Discretionary income is what is left of disposable incomes after you pay for all of the mandatory spending like rent, food, utilities, health care premiums, insurance, etc.

From this view, the “cost of living” has risen much more dramatically than incomes. According to Pew Research:

“In fact, despite some ups and downs over the past several decades, today’s real average wage (that is, the wage after accounting for inflation) has about the same purchasing power it did 40 years ago. And what wage gains there have been have mostly flowed to the highest-paid tier of workers.”

But the problem isn’t just the cost of living due to inflation, but the “real” cost of raising a family in the U.S. has grown incredibly more expensive with surging food, energy, health, and housing costs.

  • Researchers at Purdue University recently studied data culled from across the globe and found that in the U.S., $132,000 was found to be the optimal income for “feeling” happy for raising a family of four. 
  • Gallup also surveyed to find out what the “average” family required to support a family of four in the U.S. (Forget about being happy, we are talking about “just getting by.”) That number turned out to be $58.000.

So, while the “median” income has broken out to highs, the reality for the vast majority of Americans is there has been little improvement. Here are some stats from the survey data which was NOT reported:

  • $306,139 – the difference between the annual income for the Top 5% versus the Bottom 80%.
  • $148,504 – the difference between the annual income for the Top 5% and the Top 20%.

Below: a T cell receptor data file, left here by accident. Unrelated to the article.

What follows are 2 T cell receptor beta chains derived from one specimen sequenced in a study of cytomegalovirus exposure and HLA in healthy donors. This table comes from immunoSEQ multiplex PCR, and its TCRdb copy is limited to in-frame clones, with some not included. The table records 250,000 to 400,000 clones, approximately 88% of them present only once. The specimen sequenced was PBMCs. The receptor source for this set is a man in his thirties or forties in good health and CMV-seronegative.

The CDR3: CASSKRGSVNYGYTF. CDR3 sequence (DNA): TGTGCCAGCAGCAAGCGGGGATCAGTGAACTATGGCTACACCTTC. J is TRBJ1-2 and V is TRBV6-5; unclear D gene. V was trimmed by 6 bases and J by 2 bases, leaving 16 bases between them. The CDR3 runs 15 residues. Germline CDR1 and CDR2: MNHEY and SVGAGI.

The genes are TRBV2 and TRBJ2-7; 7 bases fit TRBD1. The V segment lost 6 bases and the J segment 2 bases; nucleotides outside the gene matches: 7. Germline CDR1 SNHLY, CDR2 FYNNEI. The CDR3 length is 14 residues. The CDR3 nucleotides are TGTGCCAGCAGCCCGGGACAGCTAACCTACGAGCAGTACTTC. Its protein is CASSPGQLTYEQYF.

• $157,635 – the difference between the annual income for the Top 20% and the Bottom 80%.

If you are in the Top 20% of income earners, congratulations.

If not, it is a bit of a different story.

Assuming a “family of four” needs an income of $58,000 a year to just “make it,” such becomes problematic for the bottom 80% of the population whose wage growth falls far short of what is required to support the standard of living, much less to obtain “happiness.” 

This is why the “gap” between the “standard of living” and real disposable incomes is more clearly shown below. Beginning in 1990, incomes alone were no longer able to meet the standard of living so consumers turned to debt to fill the “gap.” However, following the “financial crisis,” even the combined levels of income and debt no longer fill the gap. Currently, there is almost a $3200 annual deficit that cannot be filled.

Record levels of consumer debt is a problem. There is simply a limit to how much “debt” each household can carry even at historically low interest rates.

Data Skew

While Rex’s analysis is not incorrect, the data he is using in his assumptions is being skewed by the “wealth and income” gap in the top 20% of the population. This was a point put forth in a study from Chicago Booth Review:

“The data set reveals since 1980 a ‘sharp divergence in the growth experienced by the bottom 50 percent versus the rest of the economy,’ the researchers write. The average pretax income of the bottom 50 percent of US adults has stagnated since 1980, while the share of income of US adults in the bottom half of the distribution collapsed from 20 percent in 1980 to 12 percent in 2014. In a mirror-image move, the top 1 percent commanded 12 percent of income in 1980 but 20 percent in 2014. The top 1 percent of US adults now earns on average 81 times more than the bottom 50 percent of adults; in 1981, they earned 27 times what the lower half earned.